Look, I get it. I edit a daily newspaper and I churn out a lot of music previews, and I know what a challenge the first paragraph of a story can be. You want to be vivid, you want to be creative, and you want to use the active voice (or, depending on your journalism professor, you have to use the active voice. Even so, I can't quite forgive comparing Charles Ives to Harry Potter, as Corinna da Fonseca-Wollheim does in her review of the New York Philharmonic's performance of the Fourth Symphony:
There were moments during Wednesday evening’s New York Philharmonic performance of Charles Ives’s “Symphony No. 4” at Avery Fisher Hall when I felt like a spectator at a Quidditch match. It’s true that neither the Philharmonic players nor their conductor, Alan Gilbert, were riding on broomsticks. But with 14 airborne players, four balls, six goals, and a winged target, Quidditch, the sport central to the Harry Potter novels, is a lot like Ives’s music. Things come hurtling at you from unexpected places. Players are chasing a zigzagging target. The laws of physics don’t seem to apply.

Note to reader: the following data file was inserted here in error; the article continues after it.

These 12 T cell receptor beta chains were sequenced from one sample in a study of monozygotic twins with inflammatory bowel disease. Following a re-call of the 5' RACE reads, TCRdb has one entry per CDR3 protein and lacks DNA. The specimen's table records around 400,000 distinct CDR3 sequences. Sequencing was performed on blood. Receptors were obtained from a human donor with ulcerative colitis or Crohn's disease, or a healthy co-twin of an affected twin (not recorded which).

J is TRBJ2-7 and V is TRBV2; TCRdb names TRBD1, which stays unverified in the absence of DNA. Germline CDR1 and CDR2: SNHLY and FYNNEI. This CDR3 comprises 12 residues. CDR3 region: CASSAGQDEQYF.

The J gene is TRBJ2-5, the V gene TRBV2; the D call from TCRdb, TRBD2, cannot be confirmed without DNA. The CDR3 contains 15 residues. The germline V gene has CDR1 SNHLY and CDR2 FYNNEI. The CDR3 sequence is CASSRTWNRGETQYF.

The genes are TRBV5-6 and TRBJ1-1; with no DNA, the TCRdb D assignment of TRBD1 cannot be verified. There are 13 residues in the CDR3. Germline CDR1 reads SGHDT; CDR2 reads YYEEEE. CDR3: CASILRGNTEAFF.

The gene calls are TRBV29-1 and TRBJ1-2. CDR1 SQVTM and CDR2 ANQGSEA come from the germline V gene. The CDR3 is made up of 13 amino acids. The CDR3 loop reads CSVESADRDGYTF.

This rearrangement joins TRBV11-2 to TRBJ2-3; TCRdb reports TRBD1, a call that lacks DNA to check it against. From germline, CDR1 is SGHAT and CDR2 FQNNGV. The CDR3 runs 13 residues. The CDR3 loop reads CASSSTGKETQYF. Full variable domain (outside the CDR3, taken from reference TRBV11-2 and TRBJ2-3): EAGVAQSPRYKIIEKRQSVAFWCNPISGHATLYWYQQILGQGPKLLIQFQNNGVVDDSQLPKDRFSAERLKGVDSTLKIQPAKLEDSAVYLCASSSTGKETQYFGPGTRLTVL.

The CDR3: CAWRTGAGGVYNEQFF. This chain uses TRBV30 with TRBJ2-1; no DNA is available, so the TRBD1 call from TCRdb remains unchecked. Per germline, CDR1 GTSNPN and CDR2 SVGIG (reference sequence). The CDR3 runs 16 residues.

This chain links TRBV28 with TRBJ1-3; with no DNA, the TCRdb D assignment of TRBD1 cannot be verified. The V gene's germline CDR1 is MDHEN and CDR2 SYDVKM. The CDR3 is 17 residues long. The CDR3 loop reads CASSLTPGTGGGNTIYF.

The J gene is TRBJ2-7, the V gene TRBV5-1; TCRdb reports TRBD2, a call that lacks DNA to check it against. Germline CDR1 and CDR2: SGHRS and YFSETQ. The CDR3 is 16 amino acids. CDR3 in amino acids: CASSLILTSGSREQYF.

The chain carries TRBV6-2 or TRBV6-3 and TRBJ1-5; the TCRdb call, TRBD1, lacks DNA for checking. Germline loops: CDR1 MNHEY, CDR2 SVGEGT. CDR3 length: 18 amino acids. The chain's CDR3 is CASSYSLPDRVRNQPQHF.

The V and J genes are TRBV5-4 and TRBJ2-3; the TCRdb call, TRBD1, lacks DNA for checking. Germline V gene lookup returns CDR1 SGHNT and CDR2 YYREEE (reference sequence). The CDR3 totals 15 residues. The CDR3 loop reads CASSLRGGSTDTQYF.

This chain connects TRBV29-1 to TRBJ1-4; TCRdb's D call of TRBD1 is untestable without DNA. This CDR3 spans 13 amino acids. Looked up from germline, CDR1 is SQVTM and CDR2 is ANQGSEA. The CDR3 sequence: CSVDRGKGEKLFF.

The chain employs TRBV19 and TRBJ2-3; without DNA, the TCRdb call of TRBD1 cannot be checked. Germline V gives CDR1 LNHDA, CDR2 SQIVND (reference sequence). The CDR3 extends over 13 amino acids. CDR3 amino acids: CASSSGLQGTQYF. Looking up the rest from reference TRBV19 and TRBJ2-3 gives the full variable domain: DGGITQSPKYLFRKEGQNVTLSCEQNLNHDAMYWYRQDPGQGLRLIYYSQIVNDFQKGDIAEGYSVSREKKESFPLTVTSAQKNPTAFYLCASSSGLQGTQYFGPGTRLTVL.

Uh, OK. When critics resort to this kind of extended conceit, it's a signal to me they don't really know what they're talking about, and they bury their ignorance in verbiage. My impression was confirmed by the rest of the review, which offers only sketchy descriptions of one or two outstanding moments and doesn't even attempt to assess either the music or the performance. OK, so Mr. Gilbert seemed relaxed under daunting circumstances. I'm relieved for him.
Vivien Schweitzer does a somewhat better job in her preview of the performance, though at times she sounds as though she's regurgitating program notes.
Resorting "to this kind of extended conceit" is also a sign that the writer is not confident that her readers will get the reference. Better to choose something that needs only a mention, not a description.
If she doesn't know her Ives, she does know her quidditch. Having "things hurtling at you from unexpected places" is a big part of the game's appeal.
Just let Zach Wolfe write about everything...
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